ADF DVT Speed Date: Meeting the Gantt Charts image6

ADF DVT Speed Date: Meeting the Gantt Charts

Recently the ADF Special Interest Group at AMIS organized an ADF DVT Speed Date. During this speed date, six ADF specialists from our team presented their favorite Data Visualization Component from the DVT library.
In a series of blog posts we share the information with a broader audience. In this post you get introduced to Gantt Charts – which was my own date for this party.

ADF DVT Gantt Chart – Introduction

The probably most distinguishing feature of any Gantt Chart is the horizontal time axis. Gantt Charts are used to present data against time.


Gantt Charts were invented in the 1910s by Henry Gantt (hence the name) – although a Polish engineer probably beat him to it but forgot to blog about it ( They were used initially for presenting Project Schedules – showing tasks with their start time and end time and their dependencies. The essence of many modern project management tools is in fact a Gantt Chart – frequently an interactive one.


ADF DVT provides this project- and task overview in a Gantt format. Two additional Gantt Charts are provided as well:

The first additional Gantt Chart also of course has the time axis. Against this axis, the Resource Utilization chart will present bar charts that visualize metrics per time frame for some resources that are listed top to bottom. It is up to us to determine what these resources are and what the metrics are that are presented for the resources. Examples can range from equipment utilization to weather reports per weather station or consultants’ hour registrations.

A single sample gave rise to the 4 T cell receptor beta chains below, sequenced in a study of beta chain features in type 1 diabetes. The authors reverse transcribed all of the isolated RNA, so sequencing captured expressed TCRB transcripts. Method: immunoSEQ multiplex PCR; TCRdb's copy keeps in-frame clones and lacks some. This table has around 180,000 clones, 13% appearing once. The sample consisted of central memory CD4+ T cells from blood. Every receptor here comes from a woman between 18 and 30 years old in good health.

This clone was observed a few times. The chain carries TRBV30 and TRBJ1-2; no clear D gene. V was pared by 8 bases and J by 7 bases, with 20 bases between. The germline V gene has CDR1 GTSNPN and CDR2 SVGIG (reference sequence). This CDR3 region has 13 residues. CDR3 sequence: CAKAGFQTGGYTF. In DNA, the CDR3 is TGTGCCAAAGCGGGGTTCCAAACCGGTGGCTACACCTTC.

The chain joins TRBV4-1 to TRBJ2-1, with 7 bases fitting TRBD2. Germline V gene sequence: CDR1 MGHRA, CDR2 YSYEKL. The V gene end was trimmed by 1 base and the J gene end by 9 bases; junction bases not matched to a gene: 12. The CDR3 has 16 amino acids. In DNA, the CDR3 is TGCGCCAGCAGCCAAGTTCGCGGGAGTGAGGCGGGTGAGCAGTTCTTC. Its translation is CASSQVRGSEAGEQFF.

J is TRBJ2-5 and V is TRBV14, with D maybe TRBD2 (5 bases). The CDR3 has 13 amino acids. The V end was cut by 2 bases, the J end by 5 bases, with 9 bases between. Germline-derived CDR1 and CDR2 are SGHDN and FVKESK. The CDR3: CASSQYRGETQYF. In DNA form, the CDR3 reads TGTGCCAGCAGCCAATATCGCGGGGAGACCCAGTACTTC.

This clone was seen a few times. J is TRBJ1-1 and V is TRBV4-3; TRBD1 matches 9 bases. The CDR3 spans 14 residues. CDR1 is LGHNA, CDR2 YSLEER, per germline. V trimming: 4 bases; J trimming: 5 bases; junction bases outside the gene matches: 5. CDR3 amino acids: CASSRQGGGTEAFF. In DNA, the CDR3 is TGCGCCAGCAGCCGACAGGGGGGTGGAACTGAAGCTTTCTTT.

The second additional Gantt Chart in the DVT library is the Resource Schedule. Is is somewhat similar to the Project Schedule, but it is more generic and can be used in many different situations. It too has the horizontal time scale and it displays a list of resources top to bottom. Resources can be anything with which time based entries can be related – from Conference Rooms to Television Channels, from Kingdoms to Family Members.


Note that the Project and Resource Schedule Gantt have support for drag and drop – which means that they are not just read only representations of the data they visualize but they can be used to manipulate that data. Project and scheduling Gantt chart components can be enabled as drag sources as well as drop targets for ADF table or tree table components. A resource utilization Gantt chart component can be enabled only as a drop target.

Component Properties

The three Gantt Charts have a lot in common. They each support click listeners and popups as well as tooltips and a context menu. The Gantt Charts support Time Line Zooming and Scrolling that allow you to zoom in and out and scroll through time. The Gantt Charts have special support to produce the chart as an XSL-FO object, that can easily be turned into PDF and several other formats as well, using for example the Apache FOP project.

You have control over the label and icon placement for the bars in the Gantt Chart as well as over the format – fill color, background image, borders – of the bars.

The Project Gantt has an impressive Legend that can be added to the display:


All DVT Gantt Charts can be created based on a Managed Bean Data Model or on a Data Binding of type TreeTable based on a ViewObject or POJO Collection. A simple drag and drop operation from the data control palette will suffice to create a Gantt Chart.